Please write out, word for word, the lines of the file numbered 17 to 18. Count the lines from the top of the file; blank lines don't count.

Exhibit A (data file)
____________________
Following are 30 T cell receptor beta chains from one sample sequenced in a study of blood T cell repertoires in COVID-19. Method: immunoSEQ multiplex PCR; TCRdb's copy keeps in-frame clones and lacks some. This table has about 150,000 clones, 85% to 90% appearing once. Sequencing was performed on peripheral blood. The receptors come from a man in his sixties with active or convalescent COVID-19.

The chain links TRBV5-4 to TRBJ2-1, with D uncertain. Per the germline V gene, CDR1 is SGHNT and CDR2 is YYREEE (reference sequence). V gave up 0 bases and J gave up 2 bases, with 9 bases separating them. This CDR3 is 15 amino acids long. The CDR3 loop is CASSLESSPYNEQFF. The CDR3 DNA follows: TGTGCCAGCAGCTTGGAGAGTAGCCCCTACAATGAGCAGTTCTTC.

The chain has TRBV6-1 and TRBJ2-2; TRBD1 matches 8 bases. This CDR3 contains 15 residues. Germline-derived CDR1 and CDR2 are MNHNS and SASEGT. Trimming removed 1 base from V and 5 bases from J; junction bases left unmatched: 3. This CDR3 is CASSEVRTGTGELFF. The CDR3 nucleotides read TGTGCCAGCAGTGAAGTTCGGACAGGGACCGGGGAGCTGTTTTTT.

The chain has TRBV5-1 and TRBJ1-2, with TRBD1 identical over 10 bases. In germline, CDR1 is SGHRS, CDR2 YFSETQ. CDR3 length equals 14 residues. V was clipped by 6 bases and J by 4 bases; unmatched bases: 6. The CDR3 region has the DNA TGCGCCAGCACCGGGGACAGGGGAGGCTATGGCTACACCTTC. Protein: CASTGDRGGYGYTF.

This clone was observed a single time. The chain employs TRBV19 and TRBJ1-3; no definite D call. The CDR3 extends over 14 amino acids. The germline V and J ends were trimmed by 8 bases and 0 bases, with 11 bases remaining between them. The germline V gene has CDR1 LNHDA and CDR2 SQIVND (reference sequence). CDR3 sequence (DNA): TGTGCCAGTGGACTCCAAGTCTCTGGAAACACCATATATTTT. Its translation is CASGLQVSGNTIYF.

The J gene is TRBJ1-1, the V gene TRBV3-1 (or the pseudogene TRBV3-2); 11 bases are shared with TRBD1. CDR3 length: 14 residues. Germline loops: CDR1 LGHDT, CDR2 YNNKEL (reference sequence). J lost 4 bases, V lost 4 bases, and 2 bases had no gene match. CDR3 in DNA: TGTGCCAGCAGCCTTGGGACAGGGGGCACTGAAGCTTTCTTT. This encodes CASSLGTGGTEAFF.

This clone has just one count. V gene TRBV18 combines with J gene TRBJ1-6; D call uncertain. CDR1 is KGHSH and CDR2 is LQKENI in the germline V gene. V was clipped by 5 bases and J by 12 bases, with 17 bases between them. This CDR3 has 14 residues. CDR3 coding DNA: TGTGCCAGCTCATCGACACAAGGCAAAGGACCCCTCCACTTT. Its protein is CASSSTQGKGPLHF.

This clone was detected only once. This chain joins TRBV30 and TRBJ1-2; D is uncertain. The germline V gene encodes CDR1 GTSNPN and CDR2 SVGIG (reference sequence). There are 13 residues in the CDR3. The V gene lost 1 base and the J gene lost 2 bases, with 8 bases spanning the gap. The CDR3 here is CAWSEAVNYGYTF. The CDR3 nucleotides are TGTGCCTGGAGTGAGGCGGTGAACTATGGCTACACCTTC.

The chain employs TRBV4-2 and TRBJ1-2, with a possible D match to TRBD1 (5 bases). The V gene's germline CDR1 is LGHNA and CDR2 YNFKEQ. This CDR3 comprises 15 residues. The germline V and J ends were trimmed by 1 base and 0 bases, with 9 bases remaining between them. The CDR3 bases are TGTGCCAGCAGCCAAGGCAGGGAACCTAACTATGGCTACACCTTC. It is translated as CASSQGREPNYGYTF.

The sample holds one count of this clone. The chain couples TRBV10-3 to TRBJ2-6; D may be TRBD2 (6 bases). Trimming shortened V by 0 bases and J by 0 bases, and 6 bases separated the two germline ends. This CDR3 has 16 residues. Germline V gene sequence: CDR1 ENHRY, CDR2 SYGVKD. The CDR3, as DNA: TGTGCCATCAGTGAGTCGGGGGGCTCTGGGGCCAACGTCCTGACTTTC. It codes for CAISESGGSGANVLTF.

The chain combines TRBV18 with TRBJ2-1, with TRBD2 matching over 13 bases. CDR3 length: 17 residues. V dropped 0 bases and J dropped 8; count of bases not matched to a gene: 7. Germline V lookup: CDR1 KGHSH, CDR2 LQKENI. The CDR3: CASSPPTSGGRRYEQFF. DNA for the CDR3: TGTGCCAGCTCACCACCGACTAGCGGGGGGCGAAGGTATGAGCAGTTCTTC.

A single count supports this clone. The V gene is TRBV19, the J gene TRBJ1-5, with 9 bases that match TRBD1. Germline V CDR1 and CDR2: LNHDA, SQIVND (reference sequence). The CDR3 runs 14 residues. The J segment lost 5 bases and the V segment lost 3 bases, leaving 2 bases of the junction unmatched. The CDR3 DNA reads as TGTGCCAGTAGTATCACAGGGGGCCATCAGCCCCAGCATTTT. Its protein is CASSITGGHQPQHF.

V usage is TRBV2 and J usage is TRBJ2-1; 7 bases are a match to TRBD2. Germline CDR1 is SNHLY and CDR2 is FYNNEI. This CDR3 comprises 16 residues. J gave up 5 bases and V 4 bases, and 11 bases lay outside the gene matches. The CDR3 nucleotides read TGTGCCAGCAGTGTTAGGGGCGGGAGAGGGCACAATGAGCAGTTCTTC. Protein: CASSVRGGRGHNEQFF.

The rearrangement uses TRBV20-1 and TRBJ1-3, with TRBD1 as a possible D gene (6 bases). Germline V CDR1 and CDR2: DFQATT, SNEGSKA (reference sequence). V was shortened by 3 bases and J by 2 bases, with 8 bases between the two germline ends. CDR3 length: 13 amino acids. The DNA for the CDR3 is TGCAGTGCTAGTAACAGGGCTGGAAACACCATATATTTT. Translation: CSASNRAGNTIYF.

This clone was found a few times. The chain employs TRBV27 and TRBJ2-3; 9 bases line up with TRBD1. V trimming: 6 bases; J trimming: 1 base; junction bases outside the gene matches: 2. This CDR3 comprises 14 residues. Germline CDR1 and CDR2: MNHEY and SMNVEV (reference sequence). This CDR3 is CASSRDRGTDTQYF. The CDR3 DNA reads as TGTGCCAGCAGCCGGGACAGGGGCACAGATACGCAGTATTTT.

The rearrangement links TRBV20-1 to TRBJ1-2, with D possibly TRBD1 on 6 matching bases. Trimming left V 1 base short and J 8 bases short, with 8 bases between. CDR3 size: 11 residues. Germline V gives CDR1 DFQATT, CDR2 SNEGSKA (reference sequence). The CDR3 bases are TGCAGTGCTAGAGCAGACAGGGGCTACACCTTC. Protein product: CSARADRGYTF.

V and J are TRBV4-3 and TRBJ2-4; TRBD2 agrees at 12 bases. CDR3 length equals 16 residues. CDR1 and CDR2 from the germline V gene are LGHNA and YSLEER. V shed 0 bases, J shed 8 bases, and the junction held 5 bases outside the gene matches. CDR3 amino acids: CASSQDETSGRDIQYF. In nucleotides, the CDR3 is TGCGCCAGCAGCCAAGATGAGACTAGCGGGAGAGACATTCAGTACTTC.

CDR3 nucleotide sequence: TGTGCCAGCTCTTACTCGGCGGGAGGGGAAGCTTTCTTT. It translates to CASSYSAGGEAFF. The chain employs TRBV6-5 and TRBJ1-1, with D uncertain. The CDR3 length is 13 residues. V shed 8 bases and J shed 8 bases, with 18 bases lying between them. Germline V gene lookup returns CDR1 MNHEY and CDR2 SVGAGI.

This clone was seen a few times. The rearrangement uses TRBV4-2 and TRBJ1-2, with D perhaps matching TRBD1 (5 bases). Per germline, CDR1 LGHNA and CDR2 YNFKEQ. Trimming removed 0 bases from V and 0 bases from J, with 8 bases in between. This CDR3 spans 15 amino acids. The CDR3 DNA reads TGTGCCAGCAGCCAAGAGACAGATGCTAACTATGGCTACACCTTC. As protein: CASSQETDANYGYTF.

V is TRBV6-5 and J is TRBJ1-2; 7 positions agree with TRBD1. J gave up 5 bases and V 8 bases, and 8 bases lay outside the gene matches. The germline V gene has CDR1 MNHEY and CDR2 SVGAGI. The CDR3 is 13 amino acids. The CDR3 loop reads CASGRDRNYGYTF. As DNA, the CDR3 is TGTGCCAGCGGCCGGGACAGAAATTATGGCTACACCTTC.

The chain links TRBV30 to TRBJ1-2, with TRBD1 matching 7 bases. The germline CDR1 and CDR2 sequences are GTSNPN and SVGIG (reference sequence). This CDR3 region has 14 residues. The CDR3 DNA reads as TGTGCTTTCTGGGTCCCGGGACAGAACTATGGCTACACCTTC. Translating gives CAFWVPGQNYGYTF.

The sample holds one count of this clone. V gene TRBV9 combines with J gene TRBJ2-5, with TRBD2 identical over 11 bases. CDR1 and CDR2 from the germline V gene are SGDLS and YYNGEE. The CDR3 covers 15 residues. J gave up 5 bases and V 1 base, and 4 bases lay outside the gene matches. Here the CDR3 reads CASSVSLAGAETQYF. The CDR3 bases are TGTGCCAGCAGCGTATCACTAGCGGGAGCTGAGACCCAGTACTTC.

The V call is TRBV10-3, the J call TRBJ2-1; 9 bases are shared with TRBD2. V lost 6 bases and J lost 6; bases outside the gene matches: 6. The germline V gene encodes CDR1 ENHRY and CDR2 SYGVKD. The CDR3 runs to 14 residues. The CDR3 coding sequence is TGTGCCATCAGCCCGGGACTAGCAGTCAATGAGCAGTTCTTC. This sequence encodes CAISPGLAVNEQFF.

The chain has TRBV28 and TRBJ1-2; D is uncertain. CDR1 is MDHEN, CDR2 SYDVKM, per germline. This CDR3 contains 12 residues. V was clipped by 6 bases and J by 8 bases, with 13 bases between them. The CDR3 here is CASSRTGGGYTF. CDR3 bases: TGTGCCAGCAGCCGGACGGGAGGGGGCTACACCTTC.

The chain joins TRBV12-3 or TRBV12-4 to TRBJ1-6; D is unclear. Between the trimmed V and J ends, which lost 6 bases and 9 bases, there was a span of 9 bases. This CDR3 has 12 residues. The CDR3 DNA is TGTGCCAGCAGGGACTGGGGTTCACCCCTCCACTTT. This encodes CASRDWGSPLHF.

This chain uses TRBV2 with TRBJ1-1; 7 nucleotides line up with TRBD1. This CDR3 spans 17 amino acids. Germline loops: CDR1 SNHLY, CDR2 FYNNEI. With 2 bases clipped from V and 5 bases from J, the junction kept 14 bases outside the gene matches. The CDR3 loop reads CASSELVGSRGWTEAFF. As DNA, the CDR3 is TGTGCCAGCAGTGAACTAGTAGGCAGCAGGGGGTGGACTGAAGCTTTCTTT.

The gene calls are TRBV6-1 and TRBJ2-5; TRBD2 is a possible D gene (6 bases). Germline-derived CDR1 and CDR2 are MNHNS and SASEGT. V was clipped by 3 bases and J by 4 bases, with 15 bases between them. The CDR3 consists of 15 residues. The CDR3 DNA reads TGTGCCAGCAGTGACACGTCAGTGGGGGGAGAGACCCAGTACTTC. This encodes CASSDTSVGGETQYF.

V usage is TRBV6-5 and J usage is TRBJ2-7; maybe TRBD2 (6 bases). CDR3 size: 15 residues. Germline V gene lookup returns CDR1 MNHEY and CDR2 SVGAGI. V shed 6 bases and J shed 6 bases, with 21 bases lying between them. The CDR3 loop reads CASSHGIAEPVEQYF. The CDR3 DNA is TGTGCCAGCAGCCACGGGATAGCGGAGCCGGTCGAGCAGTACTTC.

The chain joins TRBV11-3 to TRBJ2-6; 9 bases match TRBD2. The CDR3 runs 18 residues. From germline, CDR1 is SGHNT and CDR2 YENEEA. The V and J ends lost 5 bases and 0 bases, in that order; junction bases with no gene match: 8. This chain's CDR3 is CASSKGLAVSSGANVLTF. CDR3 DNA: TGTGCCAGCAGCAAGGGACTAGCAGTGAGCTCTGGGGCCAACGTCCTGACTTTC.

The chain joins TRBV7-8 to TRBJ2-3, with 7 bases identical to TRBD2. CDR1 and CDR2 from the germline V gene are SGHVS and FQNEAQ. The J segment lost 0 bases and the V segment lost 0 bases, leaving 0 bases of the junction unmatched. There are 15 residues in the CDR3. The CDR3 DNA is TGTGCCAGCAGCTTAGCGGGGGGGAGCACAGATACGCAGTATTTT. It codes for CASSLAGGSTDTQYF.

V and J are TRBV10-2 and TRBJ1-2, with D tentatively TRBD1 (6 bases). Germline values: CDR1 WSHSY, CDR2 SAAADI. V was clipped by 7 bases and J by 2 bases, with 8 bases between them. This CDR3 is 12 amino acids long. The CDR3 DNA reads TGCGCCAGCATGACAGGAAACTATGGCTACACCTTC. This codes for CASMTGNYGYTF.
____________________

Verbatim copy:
V and J are TRBV4-3 and TRBJ2-4; TRBD2 agrees at 12 bases. CDR3 length equals 16 residues. CDR1 and CDR2 from the germline V gene are LGHNA and YSLEER. V shed 0 bases, J shed 8 bases, and the junction held 5 bases outside the gene matches. CDR3 amino acids: CASSQDETSGRDIQYF. In nucleotides, the CDR3 is TGCGCCAGCAGCCAAGATGAGACTAGCGGGAGAGACATTCAGTACTTC.

CDR3 nucleotide sequence: TGTGCCAGCTCTTACTCGGCGGGAGGGGAAGCTTTCTTT. It translates to CASSYSAGGEAFF. The chain employs TRBV6-5 and TRBJ1-1, with D uncertain. The CDR3 length is 13 residues. V shed 8 bases and J shed 8 bases, with 18 bases lying between them. Germline V gene lookup returns CDR1 MNHEY and CDR2 SVGAGI.